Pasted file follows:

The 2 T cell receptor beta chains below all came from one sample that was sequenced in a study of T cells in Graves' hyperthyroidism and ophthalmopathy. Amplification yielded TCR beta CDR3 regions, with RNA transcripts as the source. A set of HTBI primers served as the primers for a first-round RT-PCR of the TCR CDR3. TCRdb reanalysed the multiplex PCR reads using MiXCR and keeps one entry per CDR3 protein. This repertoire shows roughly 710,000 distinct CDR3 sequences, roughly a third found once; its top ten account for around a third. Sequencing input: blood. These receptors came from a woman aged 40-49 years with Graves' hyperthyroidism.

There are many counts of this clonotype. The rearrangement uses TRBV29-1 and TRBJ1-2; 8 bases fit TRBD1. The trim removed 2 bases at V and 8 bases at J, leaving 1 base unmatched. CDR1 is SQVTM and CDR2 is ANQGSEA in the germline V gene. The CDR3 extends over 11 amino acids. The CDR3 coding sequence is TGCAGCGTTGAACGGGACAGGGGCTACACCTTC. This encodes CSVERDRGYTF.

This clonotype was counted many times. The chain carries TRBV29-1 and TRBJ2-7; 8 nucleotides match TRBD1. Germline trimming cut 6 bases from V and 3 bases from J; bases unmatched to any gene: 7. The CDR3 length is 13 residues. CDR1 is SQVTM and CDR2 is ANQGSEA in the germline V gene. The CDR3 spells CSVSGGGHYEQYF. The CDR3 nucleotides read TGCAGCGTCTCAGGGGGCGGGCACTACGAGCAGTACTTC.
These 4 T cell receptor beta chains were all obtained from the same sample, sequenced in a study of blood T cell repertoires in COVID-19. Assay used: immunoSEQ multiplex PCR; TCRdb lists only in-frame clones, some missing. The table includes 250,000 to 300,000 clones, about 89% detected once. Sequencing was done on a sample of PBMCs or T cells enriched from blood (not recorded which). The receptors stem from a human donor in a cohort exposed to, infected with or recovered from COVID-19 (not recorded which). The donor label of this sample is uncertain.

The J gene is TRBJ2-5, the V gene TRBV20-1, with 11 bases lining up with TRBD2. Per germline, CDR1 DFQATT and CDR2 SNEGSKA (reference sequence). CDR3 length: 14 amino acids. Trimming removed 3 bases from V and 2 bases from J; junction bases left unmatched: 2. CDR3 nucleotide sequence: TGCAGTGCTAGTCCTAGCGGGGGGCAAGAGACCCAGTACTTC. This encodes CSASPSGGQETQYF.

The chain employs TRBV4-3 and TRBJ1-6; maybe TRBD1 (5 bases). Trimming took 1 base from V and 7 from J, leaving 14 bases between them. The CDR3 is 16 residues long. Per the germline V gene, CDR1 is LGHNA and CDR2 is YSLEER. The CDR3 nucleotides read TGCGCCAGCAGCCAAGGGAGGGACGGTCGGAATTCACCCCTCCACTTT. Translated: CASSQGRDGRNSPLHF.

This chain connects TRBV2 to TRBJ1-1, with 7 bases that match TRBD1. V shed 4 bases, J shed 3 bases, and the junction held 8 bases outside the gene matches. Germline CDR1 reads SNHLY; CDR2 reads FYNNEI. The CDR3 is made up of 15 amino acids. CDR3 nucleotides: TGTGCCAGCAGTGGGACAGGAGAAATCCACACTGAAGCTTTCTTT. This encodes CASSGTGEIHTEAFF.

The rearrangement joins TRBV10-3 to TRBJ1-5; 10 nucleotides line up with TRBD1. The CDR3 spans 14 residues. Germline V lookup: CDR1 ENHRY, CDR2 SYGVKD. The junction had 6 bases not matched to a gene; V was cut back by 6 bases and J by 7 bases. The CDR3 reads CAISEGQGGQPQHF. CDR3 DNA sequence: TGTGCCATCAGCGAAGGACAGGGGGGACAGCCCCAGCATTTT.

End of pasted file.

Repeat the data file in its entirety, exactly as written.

The 2 T cell receptor beta chains below all came from one sample that was sequenced in a study of T cells in Graves' hyperthyroidism and ophthalmopathy. Amplification yielded TCR beta CDR3 regions, with RNA transcripts as the source. A set of HTBI primers served as the primers for a first-round RT-PCR of the TCR CDR3. TCRdb reanalysed the multiplex PCR reads using MiXCR and keeps one entry per CDR3 protein. This repertoire shows roughly 710,000 distinct CDR3 sequences, roughly a third found once; its top ten account for around a third. Sequencing input: blood. These receptors came from a woman aged 40-49 years with Graves' hyperthyroidism.

There are many counts of this clonotype. The rearrangement uses TRBV29-1 and TRBJ1-2; 8 bases fit TRBD1. The trim removed 2 bases at V and 8 bases at J, leaving 1 base unmatched. CDR1 is SQVTM and CDR2 is ANQGSEA in the germline V gene. The CDR3 extends over 11 amino acids. The CDR3 coding sequence is TGCAGCGTTGAACGGGACAGGGGCTACACCTTC. This encodes CSVERDRGYTF.

This clonotype was counted many times. The chain carries TRBV29-1 and TRBJ2-7; 8 nucleotides match TRBD1. Germline trimming cut 6 bases from V and 3 bases from J; bases unmatched to any gene: 7. The CDR3 length is 13 residues. CDR1 is SQVTM and CDR2 is ANQGSEA in the germline V gene. The CDR3 spells CSVSGGGHYEQYF. The CDR3 nucleotides read TGCAGCGTCTCAGGGGGCGGGCACTACGAGCAGTACTTC.
These 4 T cell receptor beta chains were all obtained from the same sample, sequenced in a study of blood T cell repertoires in COVID-19. Assay used: immunoSEQ multiplex PCR; TCRdb lists only in-frame clones, some missing. The table includes 250,000 to 300,000 clones, about 89% detected once. Sequencing was done on a sample of PBMCs or T cells enriched from blood (not recorded which). The receptors stem from a human donor in a cohort exposed to, infected with or recovered from COVID-19 (not recorded which). The donor label of this sample is uncertain.

The J gene is TRBJ2-5, the V gene TRBV20-1, with 11 bases lining up with TRBD2. Per germline, CDR1 DFQATT and CDR2 SNEGSKA (reference sequence). CDR3 length: 14 amino acids. Trimming removed 3 bases from V and 2 bases from J; junction bases left unmatched: 2. CDR3 nucleotide sequence: TGCAGTGCTAGTCCTAGCGGGGGGCAAGAGACCCAGTACTTC. This encodes CSASPSGGQETQYF.

The chain employs TRBV4-3 and TRBJ1-6; maybe TRBD1 (5 bases). Trimming took 1 base from V and 7 from J, leaving 14 bases between them. The CDR3 is 16 residues long. Per the germline V gene, CDR1 is LGHNA and CDR2 is YSLEER. The CDR3 nucleotides read TGCGCCAGCAGCCAAGGGAGGGACGGTCGGAATTCACCCCTCCACTTT. Translated: CASSQGRDGRNSPLHF.

This chain connects TRBV2 to TRBJ1-1, with 7 bases that match TRBD1. V shed 4 bases, J shed 3 bases, and the junction held 8 bases outside the gene matches. Germline CDR1 reads SNHLY; CDR2 reads FYNNEI. The CDR3 is made up of 15 amino acids. CDR3 nucleotides: TGTGCCAGCAGTGGGACAGGAGAAATCCACACTGAAGCTTTCTTT. This encodes CASSGTGEIHTEAFF.

The rearrangement joins TRBV10-3 to TRBJ1-5; 10 nucleotides line up with TRBD1. The CDR3 spans 14 residues. Germline V lookup: CDR1 ENHRY, CDR2 SYGVKD. The junction had 6 bases not matched to a gene; V was cut back by 6 bases and J by 7 bases. The CDR3 reads CAISEGQGGQPQHF. CDR3 DNA sequence: TGTGCCATCAGCGAAGGACAGGGGGGACAGCCCCAGCATTTT.